Mortgage Insurers Make Headlines, Title Insurers Make Money
Uncertainty surrounds specialty insurance, but there's one overlooked opportunity.
While there has been a great deal of publicity on issues affecting stocks in the specialty insurance industry--mortgage, bond, and title insurance--not much of substance has changed our view over the past year. Foreclosures continue to build, as we expected, but currently at a slower pace due to the "robo-signing" controversy and other processing issues. The economy is improving, albeit slowly, and new job formation, a factor that could limit foreclosures, is still meager. A growing inventory of distressed homes continues to pressure home prices, leading to more and deeper underwater mortgages. All in all, the outlook remains generally depressed for most of the stocks we cover in these industries. However, we adhere to our view that there is opportunity in one sector of this group.
Our take on the mortgage insurers has been and still is that they have yet to see the worst levels of actual paid claims hit their reserves. The average time from initial delinquency to foreclosure has lengthened dramatically, first from attempts to modify nonperforming loans and more recently from the delay arising from faulty foreclosure proceedings. Mortgage insurers that have already reported fourth-quarter earnings have stated that paid claims in 2011 will rise, in some cases substantially. Assuming the market doesn't weaken further, we think the mortgage insurers will survive but will likely have to raise more capital in order to be adequately reserved. On the other hand, a stagnating economy with no job growth could bring these firms to the brink if foreclosures accelerate beyond our expectations. Because of the extreme range of outcomes in this line of business we think investors are best advised to avoid the monoline mortgage insurers we cover, MGIC (MTG), Radian Group (RDN), and PMI Group (PMI). Old Republic International (ORI), a multiline insurer with other lines of business that are performing adequately, is less uncertain and could be considered for investment with a wide margin of safety.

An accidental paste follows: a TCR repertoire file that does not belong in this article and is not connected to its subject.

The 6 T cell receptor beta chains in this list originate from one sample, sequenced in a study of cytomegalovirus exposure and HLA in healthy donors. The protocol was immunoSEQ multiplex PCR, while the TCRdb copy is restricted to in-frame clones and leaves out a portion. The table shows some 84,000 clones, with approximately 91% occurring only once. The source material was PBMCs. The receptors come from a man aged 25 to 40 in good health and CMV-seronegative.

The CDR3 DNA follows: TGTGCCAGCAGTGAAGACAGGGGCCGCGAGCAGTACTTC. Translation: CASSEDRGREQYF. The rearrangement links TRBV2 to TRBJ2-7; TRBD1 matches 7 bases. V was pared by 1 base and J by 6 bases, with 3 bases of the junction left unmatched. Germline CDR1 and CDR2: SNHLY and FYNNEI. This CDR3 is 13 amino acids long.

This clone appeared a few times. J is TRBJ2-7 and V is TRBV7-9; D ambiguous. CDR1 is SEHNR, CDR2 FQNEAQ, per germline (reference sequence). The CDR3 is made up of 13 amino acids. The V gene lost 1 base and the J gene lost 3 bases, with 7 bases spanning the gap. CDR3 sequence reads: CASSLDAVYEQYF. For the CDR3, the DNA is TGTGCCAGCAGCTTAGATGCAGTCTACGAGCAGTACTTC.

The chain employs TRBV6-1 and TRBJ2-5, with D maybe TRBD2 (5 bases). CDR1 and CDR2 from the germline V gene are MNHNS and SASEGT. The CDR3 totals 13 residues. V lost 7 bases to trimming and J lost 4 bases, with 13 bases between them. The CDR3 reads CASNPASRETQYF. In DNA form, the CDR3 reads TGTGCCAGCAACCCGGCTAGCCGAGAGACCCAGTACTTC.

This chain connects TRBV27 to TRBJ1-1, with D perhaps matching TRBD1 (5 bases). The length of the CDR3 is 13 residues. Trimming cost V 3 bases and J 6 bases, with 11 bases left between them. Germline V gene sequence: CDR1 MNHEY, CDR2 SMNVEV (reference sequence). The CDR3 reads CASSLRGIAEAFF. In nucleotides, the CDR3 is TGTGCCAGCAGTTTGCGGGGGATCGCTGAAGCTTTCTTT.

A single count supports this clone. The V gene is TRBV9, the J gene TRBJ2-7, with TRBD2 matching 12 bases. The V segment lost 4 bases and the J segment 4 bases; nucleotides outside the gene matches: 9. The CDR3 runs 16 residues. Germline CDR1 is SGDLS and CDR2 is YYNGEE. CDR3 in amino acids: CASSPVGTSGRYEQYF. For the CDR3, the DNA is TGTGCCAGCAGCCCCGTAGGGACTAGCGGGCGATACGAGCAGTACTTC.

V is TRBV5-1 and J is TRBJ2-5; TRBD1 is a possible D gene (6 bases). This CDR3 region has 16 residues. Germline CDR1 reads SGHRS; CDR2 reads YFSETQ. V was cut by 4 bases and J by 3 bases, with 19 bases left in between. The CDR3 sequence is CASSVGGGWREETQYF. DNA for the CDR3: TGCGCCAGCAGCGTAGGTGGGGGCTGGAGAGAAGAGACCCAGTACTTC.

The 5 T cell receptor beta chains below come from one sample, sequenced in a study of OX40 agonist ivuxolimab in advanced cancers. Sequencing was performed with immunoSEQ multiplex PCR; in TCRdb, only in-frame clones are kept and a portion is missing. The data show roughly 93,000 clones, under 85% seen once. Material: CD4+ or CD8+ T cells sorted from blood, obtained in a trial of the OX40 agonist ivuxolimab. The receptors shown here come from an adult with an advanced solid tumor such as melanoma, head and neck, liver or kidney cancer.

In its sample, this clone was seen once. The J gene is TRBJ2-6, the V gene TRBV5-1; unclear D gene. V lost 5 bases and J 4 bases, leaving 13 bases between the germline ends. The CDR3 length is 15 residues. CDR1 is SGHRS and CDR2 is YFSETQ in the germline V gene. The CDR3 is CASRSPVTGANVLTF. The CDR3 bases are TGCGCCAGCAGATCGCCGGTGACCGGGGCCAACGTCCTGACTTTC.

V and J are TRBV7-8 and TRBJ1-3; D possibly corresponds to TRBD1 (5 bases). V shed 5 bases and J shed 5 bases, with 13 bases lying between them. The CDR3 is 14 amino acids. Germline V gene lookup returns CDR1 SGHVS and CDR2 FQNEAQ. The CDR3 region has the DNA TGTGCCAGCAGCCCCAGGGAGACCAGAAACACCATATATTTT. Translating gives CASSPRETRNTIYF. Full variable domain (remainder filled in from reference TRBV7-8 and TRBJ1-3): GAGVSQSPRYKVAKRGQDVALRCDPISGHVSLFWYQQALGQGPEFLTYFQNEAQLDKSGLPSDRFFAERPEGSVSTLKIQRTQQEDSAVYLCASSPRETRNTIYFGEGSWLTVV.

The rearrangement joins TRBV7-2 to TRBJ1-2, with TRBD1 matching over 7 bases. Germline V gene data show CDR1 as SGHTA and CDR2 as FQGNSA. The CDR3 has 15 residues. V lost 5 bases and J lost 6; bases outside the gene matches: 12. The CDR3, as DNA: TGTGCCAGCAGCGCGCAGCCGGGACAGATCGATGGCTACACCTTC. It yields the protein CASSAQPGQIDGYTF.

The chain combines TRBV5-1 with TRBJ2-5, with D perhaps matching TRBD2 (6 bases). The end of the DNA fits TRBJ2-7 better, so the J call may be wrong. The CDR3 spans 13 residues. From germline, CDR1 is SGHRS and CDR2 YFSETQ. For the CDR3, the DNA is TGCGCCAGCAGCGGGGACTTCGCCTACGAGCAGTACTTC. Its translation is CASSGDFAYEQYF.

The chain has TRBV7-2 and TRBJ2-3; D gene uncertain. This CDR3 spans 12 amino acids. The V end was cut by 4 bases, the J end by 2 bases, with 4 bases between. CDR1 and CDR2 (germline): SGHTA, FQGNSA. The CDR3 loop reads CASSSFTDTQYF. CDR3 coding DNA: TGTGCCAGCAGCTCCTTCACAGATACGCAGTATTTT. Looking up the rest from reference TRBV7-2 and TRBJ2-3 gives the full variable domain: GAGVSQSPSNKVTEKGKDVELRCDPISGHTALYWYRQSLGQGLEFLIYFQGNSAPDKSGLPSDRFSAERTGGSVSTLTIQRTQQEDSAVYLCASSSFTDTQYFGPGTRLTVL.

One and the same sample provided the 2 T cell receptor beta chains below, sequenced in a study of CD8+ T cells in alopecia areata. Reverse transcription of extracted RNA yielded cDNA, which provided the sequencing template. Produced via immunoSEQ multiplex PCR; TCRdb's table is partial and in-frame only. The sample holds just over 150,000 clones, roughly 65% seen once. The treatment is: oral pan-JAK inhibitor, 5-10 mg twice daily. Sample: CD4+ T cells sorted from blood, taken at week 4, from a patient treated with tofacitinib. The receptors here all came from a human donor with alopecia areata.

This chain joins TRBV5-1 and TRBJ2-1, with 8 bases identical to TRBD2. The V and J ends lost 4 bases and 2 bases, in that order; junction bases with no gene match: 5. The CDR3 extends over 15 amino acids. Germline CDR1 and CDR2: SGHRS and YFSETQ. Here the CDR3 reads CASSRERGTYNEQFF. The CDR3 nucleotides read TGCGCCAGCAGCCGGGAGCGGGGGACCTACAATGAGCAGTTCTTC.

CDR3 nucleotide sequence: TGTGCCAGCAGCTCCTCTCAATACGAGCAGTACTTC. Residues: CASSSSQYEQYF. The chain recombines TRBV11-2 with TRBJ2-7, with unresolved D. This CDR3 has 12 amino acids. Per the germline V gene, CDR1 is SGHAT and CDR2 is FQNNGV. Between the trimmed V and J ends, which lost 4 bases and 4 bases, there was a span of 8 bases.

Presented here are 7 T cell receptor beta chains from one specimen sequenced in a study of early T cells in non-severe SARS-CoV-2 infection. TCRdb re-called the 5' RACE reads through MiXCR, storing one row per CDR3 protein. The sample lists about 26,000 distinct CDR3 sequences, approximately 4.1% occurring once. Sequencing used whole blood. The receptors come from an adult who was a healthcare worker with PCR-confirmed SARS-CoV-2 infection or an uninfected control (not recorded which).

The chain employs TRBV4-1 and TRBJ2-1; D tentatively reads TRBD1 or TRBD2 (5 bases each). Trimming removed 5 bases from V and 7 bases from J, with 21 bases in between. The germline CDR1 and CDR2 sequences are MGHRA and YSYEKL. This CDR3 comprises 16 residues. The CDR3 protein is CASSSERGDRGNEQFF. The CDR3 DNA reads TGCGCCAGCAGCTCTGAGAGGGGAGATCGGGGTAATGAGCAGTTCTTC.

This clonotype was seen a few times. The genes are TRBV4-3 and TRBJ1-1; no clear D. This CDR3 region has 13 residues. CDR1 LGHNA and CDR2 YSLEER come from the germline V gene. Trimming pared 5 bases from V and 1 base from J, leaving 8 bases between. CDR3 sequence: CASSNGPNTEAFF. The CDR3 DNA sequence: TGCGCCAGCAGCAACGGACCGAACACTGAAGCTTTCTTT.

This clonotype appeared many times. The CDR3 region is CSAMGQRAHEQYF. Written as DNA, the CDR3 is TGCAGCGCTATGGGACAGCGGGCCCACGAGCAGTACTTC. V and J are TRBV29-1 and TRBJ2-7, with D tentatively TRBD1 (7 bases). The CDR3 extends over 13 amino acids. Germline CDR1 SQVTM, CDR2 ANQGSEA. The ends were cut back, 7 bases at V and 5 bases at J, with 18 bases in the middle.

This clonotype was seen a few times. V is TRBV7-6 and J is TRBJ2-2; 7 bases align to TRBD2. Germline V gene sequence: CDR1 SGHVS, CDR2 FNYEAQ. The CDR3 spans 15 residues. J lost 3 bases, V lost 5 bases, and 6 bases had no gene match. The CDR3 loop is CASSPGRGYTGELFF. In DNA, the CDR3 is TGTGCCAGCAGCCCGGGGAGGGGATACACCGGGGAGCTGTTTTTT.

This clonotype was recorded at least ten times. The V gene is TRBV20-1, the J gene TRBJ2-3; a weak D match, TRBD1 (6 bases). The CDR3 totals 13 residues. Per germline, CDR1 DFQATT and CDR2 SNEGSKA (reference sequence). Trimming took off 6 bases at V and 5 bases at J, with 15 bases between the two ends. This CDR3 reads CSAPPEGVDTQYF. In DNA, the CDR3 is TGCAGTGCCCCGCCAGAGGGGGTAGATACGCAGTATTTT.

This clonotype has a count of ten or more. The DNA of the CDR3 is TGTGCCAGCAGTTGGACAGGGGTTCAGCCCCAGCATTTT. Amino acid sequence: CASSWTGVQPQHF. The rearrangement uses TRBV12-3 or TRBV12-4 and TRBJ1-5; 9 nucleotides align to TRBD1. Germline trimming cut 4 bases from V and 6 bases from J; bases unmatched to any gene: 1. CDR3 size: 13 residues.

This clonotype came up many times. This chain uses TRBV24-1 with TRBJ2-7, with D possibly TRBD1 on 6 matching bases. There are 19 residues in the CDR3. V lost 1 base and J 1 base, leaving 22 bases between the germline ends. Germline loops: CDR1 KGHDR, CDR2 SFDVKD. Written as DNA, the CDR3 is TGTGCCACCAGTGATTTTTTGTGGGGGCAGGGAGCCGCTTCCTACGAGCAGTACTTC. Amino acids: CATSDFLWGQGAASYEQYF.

Jim Ryan does not own (actual or beneficial) shares in any of the securities mentioned above. Find out about Morningstar’s editorial policies.